Having volunteered with a small religious group supporting homeless refugees in Calais and London, I resonated strongly with this book. In particular, it helped me to see, in hindsight, our contribution as part of an extraordinary international mobilisation of volunteers endeavouring to provide refugees and migrants with on-the-ground help.
The book is divided geographically into ‘flashpoints’; places where refugees and migrants gathered to cross borders or found their journey across Europe blocked by governments’ policies.
Covering the period from 2015 to the recent past, each section begins with the testimonies of volunteers, followed by an explanation of the conditions in each area and the groups involved.
What is remarkable is the variety of ways in which ordinary people responded, whether in major cities, on Greek islands or online. In one poignant testimony, a woman in Norway accompanies a family by phone and computer as they escape from Iraq through Turkey, and make the sea crossing to Greece.
In another, a fireman wades into the sea to rescue a baby before jumping on the plane home.
Another, in Ventimiglia, Italy, describes how, working at night to avoid the police, they had to ‘chuck’ food packages to people in a ravine.
While these accounts of extraordinary bravery make for compelling reading, it is through the compassionate witness of volunteers that we learn of the harsh conditions endured by refugees and migrants as they continue their journey across Europe.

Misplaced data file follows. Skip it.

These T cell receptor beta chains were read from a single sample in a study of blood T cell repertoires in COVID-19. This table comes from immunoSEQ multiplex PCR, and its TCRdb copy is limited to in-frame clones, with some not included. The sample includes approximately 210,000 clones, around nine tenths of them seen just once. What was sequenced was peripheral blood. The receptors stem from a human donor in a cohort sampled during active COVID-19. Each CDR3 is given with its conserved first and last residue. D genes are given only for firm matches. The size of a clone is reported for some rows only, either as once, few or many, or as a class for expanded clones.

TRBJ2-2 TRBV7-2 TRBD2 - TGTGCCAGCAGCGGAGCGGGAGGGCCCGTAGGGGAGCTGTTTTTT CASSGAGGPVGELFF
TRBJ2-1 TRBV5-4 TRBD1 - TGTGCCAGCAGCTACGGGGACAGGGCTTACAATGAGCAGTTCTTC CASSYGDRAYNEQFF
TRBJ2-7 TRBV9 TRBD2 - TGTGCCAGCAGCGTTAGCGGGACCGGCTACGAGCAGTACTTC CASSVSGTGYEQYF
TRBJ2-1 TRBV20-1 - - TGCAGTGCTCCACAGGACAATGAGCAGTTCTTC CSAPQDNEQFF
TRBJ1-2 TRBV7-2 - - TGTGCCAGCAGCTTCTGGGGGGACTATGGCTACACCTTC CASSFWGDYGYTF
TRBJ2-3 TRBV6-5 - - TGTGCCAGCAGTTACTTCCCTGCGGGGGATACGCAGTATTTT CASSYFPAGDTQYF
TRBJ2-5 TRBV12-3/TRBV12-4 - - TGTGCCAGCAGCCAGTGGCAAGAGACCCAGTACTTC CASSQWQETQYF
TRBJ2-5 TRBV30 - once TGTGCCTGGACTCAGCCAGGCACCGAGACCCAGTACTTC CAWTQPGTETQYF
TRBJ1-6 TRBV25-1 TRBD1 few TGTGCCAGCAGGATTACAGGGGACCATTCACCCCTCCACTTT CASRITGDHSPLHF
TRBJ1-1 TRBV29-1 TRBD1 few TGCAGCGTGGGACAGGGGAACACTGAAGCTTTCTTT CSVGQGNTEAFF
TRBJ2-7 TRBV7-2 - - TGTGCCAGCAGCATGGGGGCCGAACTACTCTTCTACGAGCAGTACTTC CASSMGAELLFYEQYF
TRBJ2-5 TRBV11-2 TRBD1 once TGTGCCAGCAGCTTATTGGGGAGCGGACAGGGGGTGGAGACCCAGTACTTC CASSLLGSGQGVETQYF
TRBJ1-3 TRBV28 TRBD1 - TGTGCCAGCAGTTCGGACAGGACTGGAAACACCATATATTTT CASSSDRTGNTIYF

An important thread highlights the role of direct experience in raising political awareness. When volunteers witness the hazardous conditions in the camps – and the migrants’ reliance on grassroots groups to provide food, shelter, clothing – they are forced to question their own governments’ complicity and the ideal of Europe as a caring, humane democracy.
For example, the UK government paid for the policing of Calais which resulted in the violation of refugees’ basic human rights and created an unsafe environment for both refugees and volunteers.
We learn how some volunteers established regular meetings between activists, helpers and residents and guidelines on staying safe and acting with respect.
With little experience and faced with a crisis situation, volunteers in Calais weren’t always able to take care of their own mental health, feeling that there were far greater needs that had to be attended to. Three therapists describe the signs of trauma and distress they found amongst volunteers and the interventions they used to care for the volunteers’ welfare.
The last chapter and postscript, featuring recent eyewitness accounts from Lesvos, describe how the increased presence of far-right groups, as well as COVID restrictions, have added to the desperate conditions.
However, in a hopeful conclusion, one volunteer, himself a refugee, writes: ‘I think the key to supporting refugees is to help them back onto their own feet. It is important to believe in them and their ideas.’